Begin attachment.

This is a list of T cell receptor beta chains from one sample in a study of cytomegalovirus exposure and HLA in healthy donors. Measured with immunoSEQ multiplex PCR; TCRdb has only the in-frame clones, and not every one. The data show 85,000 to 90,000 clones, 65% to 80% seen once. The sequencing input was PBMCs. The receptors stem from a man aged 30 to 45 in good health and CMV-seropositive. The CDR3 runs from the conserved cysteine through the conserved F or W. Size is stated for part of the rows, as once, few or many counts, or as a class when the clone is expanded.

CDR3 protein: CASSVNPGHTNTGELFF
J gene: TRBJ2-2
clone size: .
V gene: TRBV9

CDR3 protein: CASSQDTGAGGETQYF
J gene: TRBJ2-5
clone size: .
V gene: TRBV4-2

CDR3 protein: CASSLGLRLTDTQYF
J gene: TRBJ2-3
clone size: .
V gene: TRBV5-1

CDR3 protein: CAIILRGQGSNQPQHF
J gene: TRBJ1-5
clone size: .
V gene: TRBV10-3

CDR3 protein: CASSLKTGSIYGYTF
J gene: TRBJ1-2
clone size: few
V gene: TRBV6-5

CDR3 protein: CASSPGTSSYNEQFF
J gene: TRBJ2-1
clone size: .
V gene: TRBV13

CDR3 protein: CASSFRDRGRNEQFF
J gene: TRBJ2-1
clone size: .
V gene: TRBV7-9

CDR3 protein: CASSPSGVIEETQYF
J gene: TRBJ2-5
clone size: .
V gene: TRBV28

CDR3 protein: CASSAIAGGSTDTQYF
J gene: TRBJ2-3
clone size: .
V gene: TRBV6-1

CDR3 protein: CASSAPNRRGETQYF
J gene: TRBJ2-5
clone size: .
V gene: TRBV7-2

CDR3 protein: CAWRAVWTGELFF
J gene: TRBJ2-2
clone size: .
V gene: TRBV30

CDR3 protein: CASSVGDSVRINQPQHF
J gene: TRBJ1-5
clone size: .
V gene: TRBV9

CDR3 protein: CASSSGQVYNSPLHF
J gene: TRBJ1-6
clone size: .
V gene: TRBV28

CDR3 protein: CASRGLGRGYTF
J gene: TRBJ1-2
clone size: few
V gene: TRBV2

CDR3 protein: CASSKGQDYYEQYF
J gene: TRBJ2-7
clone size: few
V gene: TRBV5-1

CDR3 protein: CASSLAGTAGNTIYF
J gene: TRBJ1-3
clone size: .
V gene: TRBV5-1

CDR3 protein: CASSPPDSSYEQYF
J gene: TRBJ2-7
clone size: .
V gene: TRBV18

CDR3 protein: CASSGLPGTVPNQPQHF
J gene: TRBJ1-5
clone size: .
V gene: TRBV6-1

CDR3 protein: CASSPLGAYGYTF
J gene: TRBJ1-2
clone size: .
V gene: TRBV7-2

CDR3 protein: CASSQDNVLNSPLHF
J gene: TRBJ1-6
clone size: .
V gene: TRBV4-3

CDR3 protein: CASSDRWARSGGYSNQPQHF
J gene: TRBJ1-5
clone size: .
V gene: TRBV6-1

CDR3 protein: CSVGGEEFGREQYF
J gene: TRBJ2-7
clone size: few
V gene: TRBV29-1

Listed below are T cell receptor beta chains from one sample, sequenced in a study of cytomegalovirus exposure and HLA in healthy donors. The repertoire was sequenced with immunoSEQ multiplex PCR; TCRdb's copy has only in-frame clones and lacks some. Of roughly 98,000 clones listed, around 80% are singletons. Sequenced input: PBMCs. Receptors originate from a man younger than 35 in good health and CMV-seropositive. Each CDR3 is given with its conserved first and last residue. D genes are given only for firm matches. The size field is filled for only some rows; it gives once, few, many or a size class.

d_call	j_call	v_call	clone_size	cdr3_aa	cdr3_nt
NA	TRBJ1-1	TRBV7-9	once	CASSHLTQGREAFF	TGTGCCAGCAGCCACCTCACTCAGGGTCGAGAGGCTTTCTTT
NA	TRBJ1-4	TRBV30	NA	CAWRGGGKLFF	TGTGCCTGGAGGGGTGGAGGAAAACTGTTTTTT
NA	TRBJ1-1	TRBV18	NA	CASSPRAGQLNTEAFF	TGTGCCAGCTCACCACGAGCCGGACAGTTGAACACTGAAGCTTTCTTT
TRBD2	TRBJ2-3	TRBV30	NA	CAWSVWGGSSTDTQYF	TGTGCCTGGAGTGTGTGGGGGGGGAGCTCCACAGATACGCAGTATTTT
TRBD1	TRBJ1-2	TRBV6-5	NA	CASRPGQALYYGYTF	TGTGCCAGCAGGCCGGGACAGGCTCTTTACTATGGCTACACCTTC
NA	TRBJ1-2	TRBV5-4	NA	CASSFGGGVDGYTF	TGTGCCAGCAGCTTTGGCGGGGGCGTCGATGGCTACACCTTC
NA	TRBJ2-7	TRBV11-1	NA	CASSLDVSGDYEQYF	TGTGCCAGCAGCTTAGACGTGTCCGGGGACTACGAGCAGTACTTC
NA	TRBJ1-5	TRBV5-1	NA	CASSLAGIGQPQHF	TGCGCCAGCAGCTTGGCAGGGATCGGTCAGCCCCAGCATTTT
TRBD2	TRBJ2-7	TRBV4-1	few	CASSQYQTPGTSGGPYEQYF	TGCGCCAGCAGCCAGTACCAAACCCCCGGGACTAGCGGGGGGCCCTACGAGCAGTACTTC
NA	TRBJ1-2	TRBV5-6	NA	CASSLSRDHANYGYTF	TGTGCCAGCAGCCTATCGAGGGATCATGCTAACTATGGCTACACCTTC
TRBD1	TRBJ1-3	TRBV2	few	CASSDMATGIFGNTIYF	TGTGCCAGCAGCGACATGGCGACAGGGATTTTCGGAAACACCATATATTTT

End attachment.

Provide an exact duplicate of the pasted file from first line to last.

This is a list of T cell receptor beta chains from one sample in a study of cytomegalovirus exposure and HLA in healthy donors. Measured with immunoSEQ multiplex PCR; TCRdb has only the in-frame clones, and not every one. The data show 85,000 to 90,000 clones, 65% to 80% seen once. The sequencing input was PBMCs. The receptors stem from a man aged 30 to 45 in good health and CMV-seropositive. The CDR3 runs from the conserved cysteine through the conserved F or W. Size is stated for part of the rows, as once, few or many counts, or as a class when the clone is expanded.

CDR3 protein: CASSVNPGHTNTGELFF
J gene: TRBJ2-2
clone size: .
V gene: TRBV9

CDR3 protein: CASSQDTGAGGETQYF
J gene: TRBJ2-5
clone size: .
V gene: TRBV4-2

CDR3 protein: CASSLGLRLTDTQYF
J gene: TRBJ2-3
clone size: .
V gene: TRBV5-1

CDR3 protein: CAIILRGQGSNQPQHF
J gene: TRBJ1-5
clone size: .
V gene: TRBV10-3

CDR3 protein: CASSLKTGSIYGYTF
J gene: TRBJ1-2
clone size: few
V gene: TRBV6-5

CDR3 protein: CASSPGTSSYNEQFF
J gene: TRBJ2-1
clone size: .
V gene: TRBV13

CDR3 protein: CASSFRDRGRNEQFF
J gene: TRBJ2-1
clone size: .
V gene: TRBV7-9

CDR3 protein: CASSPSGVIEETQYF
J gene: TRBJ2-5
clone size: .
V gene: TRBV28

CDR3 protein: CASSAIAGGSTDTQYF
J gene: TRBJ2-3
clone size: .
V gene: TRBV6-1

CDR3 protein: CASSAPNRRGETQYF
J gene: TRBJ2-5
clone size: .
V gene: TRBV7-2

CDR3 protein: CAWRAVWTGELFF
J gene: TRBJ2-2
clone size: .
V gene: TRBV30

CDR3 protein: CASSVGDSVRINQPQHF
J gene: TRBJ1-5
clone size: .
V gene: TRBV9

CDR3 protein: CASSSGQVYNSPLHF
J gene: TRBJ1-6
clone size: .
V gene: TRBV28

CDR3 protein: CASRGLGRGYTF
J gene: TRBJ1-2
clone size: few
V gene: TRBV2

CDR3 protein: CASSKGQDYYEQYF
J gene: TRBJ2-7
clone size: few
V gene: TRBV5-1

CDR3 protein: CASSLAGTAGNTIYF
J gene: TRBJ1-3
clone size: .
V gene: TRBV5-1

CDR3 protein: CASSPPDSSYEQYF
J gene: TRBJ2-7
clone size: .
V gene: TRBV18

CDR3 protein: CASSGLPGTVPNQPQHF
J gene: TRBJ1-5
clone size: .
V gene: TRBV6-1

CDR3 protein: CASSPLGAYGYTF
J gene: TRBJ1-2
clone size: .
V gene: TRBV7-2

CDR3 protein: CASSQDNVLNSPLHF
J gene: TRBJ1-6
clone size: .
V gene: TRBV4-3

CDR3 protein: CASSDRWARSGGYSNQPQHF
J gene: TRBJ1-5
clone size: .
V gene: TRBV6-1

CDR3 protein: CSVGGEEFGREQYF
J gene: TRBJ2-7
clone size: few
V gene: TRBV29-1

Listed below are T cell receptor beta chains from one sample, sequenced in a study of cytomegalovirus exposure and HLA in healthy donors. The repertoire was sequenced with immunoSEQ multiplex PCR; TCRdb's copy has only in-frame clones and lacks some. Of roughly 98,000 clones listed, around 80% are singletons. Sequenced input: PBMCs. Receptors originate from a man younger than 35 in good health and CMV-seropositive. Each CDR3 is given with its conserved first and last residue. D genes are given only for firm matches. The size field is filled for only some rows; it gives once, few, many or a size class.

d_call	j_call	v_call	clone_size	cdr3_aa	cdr3_nt
NA	TRBJ1-1	TRBV7-9	once	CASSHLTQGREAFF	TGTGCCAGCAGCCACCTCACTCAGGGTCGAGAGGCTTTCTTT
NA	TRBJ1-4	TRBV30	NA	CAWRGGGKLFF	TGTGCCTGGAGGGGTGGAGGAAAACTGTTTTTT
NA	TRBJ1-1	TRBV18	NA	CASSPRAGQLNTEAFF	TGTGCCAGCTCACCACGAGCCGGACAGTTGAACACTGAAGCTTTCTTT
TRBD2	TRBJ2-3	TRBV30	NA	CAWSVWGGSSTDTQYF	TGTGCCTGGAGTGTGTGGGGGGGGAGCTCCACAGATACGCAGTATTTT
TRBD1	TRBJ1-2	TRBV6-5	NA	CASRPGQALYYGYTF	TGTGCCAGCAGGCCGGGACAGGCTCTTTACTATGGCTACACCTTC
NA	TRBJ1-2	TRBV5-4	NA	CASSFGGGVDGYTF	TGTGCCAGCAGCTTTGGCGGGGGCGTCGATGGCTACACCTTC
NA	TRBJ2-7	TRBV11-1	NA	CASSLDVSGDYEQYF	TGTGCCAGCAGCTTAGACGTGTCCGGGGACTACGAGCAGTACTTC
NA	TRBJ1-5	TRBV5-1	NA	CASSLAGIGQPQHF	TGCGCCAGCAGCTTGGCAGGGATCGGTCAGCCCCAGCATTTT
TRBD2	TRBJ2-7	TRBV4-1	few	CASSQYQTPGTSGGPYEQYF	TGCGCCAGCAGCCAGTACCAAACCCCCGGGACTAGCGGGGGGCCCTACGAGCAGTACTTC
NA	TRBJ1-2	TRBV5-6	NA	CASSLSRDHANYGYTF	TGTGCCAGCAGCCTATCGAGGGATCATGCTAACTATGGCTACACCTTC
TRBD1	TRBJ1-3	TRBV2	few	CASSDMATGIFGNTIYF	TGTGCCAGCAGCGACATGGCGACAGGGATTTTCGGAAACACCATATATTTT